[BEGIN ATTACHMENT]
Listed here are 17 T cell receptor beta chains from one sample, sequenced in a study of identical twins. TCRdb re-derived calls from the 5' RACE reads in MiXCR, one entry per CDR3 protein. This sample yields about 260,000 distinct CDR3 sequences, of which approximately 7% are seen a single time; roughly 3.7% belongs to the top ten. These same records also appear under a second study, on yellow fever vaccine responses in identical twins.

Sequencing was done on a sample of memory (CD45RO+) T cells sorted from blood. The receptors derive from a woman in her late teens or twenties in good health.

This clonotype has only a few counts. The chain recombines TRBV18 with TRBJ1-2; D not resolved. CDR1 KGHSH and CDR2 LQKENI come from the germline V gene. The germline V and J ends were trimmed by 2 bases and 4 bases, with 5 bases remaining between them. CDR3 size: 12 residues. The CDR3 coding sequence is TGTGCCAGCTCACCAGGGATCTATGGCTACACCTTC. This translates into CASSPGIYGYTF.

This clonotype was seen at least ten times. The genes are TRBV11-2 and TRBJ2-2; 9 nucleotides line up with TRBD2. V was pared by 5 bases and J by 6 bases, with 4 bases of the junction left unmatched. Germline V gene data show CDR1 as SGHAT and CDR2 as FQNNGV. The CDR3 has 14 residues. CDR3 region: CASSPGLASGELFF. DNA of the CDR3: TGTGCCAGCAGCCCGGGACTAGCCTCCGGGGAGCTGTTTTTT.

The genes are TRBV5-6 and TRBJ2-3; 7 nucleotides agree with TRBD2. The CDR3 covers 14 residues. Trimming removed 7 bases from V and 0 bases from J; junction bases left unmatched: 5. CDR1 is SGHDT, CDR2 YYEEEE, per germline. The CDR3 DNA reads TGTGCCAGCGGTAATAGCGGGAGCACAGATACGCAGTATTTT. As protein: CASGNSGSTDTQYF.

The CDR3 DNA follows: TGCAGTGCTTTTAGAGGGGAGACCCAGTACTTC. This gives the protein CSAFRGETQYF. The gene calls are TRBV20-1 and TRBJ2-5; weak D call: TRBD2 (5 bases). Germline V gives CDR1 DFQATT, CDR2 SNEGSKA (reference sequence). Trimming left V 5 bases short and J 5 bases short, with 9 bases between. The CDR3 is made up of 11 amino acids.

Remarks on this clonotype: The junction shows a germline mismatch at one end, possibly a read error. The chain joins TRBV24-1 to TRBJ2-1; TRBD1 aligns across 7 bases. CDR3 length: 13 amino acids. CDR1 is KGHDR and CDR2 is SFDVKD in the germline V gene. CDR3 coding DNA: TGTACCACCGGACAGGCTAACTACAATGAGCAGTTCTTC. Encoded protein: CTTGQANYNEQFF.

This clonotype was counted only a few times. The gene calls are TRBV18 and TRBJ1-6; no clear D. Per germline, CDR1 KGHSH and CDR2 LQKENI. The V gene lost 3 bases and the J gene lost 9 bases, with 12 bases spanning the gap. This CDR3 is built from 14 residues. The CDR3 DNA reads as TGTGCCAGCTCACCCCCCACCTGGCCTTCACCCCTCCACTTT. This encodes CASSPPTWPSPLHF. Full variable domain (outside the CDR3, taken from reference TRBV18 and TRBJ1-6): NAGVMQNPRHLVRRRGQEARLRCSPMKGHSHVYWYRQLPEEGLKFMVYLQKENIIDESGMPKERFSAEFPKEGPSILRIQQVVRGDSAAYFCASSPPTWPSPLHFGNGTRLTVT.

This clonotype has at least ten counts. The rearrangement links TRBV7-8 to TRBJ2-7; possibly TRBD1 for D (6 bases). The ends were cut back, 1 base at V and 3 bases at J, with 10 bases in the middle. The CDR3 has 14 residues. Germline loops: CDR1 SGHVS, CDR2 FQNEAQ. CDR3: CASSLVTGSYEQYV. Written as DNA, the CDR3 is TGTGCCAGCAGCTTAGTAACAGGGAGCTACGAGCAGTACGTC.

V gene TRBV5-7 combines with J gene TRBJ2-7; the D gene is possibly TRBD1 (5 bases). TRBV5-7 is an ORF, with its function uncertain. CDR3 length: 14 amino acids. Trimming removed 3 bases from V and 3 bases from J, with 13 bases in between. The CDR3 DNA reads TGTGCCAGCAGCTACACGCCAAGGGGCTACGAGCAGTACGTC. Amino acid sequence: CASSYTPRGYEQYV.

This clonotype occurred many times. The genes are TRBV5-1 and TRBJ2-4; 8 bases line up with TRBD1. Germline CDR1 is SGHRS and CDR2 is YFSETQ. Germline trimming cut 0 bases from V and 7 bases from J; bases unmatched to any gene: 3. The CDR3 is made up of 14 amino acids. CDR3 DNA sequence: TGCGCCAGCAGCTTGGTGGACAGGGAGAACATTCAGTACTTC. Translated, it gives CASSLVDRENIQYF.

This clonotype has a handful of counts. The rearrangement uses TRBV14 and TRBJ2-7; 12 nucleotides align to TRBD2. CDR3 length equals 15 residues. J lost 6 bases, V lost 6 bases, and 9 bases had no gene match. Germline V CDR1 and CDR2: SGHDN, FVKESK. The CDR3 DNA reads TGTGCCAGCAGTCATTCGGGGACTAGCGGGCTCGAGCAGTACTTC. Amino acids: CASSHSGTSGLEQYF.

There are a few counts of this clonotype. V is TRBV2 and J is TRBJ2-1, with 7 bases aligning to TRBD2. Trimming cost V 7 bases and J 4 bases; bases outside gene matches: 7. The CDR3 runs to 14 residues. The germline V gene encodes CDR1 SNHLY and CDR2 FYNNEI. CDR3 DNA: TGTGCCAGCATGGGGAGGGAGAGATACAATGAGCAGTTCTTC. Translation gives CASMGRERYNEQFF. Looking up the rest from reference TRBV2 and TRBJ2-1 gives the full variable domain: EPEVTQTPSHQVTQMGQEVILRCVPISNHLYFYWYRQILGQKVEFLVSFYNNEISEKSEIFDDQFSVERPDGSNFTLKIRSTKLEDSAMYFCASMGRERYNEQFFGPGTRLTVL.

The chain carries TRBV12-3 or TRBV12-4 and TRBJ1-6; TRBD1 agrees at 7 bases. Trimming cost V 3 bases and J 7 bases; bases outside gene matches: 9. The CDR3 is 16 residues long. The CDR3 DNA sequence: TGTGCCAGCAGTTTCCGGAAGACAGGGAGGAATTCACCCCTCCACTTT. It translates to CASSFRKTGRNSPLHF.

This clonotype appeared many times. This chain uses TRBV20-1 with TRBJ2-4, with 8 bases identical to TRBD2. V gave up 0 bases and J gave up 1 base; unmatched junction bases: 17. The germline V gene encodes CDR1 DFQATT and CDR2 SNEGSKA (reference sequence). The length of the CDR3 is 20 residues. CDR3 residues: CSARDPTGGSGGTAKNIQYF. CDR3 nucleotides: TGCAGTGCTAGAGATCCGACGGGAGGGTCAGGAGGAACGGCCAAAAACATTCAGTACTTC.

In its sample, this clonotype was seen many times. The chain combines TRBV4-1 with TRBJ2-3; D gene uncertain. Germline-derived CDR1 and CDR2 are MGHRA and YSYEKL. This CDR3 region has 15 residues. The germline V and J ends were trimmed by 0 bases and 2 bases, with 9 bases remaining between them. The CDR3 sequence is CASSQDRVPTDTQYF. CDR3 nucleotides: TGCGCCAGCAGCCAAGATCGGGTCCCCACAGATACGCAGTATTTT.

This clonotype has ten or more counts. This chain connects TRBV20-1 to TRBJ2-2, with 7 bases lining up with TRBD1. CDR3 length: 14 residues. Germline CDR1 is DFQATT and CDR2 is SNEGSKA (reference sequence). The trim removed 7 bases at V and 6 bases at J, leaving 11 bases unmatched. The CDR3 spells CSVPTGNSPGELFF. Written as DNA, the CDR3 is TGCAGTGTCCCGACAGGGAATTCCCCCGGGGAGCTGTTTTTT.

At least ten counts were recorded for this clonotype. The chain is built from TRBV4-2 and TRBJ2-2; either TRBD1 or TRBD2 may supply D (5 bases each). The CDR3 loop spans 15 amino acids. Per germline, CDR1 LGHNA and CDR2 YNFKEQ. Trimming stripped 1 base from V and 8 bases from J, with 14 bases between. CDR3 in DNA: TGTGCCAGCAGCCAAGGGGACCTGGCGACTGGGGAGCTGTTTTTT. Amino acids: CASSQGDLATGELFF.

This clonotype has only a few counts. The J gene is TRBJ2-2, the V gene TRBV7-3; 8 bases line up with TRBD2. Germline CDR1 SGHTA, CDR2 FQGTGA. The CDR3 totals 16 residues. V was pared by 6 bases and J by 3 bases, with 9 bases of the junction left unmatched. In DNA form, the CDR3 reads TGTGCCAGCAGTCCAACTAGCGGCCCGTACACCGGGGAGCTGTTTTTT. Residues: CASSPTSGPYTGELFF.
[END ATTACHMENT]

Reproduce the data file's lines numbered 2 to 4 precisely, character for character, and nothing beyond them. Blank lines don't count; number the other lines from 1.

Sequencing was done on a sample of memory (CD45RO+) T cells sorted from blood. The receptors derive from a woman in her late teens or twenties in good health.

This clonotype has only a few counts. The chain recombines TRBV18 with TRBJ1-2; D not resolved. CDR1 KGHSH and CDR2 LQKENI come from the germline V gene. The germline V and J ends were trimmed by 2 bases and 4 bases, with 5 bases remaining between them. CDR3 size: 12 residues. The CDR3 coding sequence is TGTGCCAGCTCACCAGGGATCTATGGCTACACCTTC. This translates into CASSPGIYGYTF.

This clonotype was seen at least ten times. The genes are TRBV11-2 and TRBJ2-2; 9 nucleotides line up with TRBD2. V was pared by 5 bases and J by 6 bases, with 4 bases of the junction left unmatched. Germline V gene data show CDR1 as SGHAT and CDR2 as FQNNGV. The CDR3 has 14 residues. CDR3 region: CASSPGLASGELFF. DNA of the CDR3: TGTGCCAGCAGCCCGGGACTAGCCTCCGGGGAGCTGTTTTTT.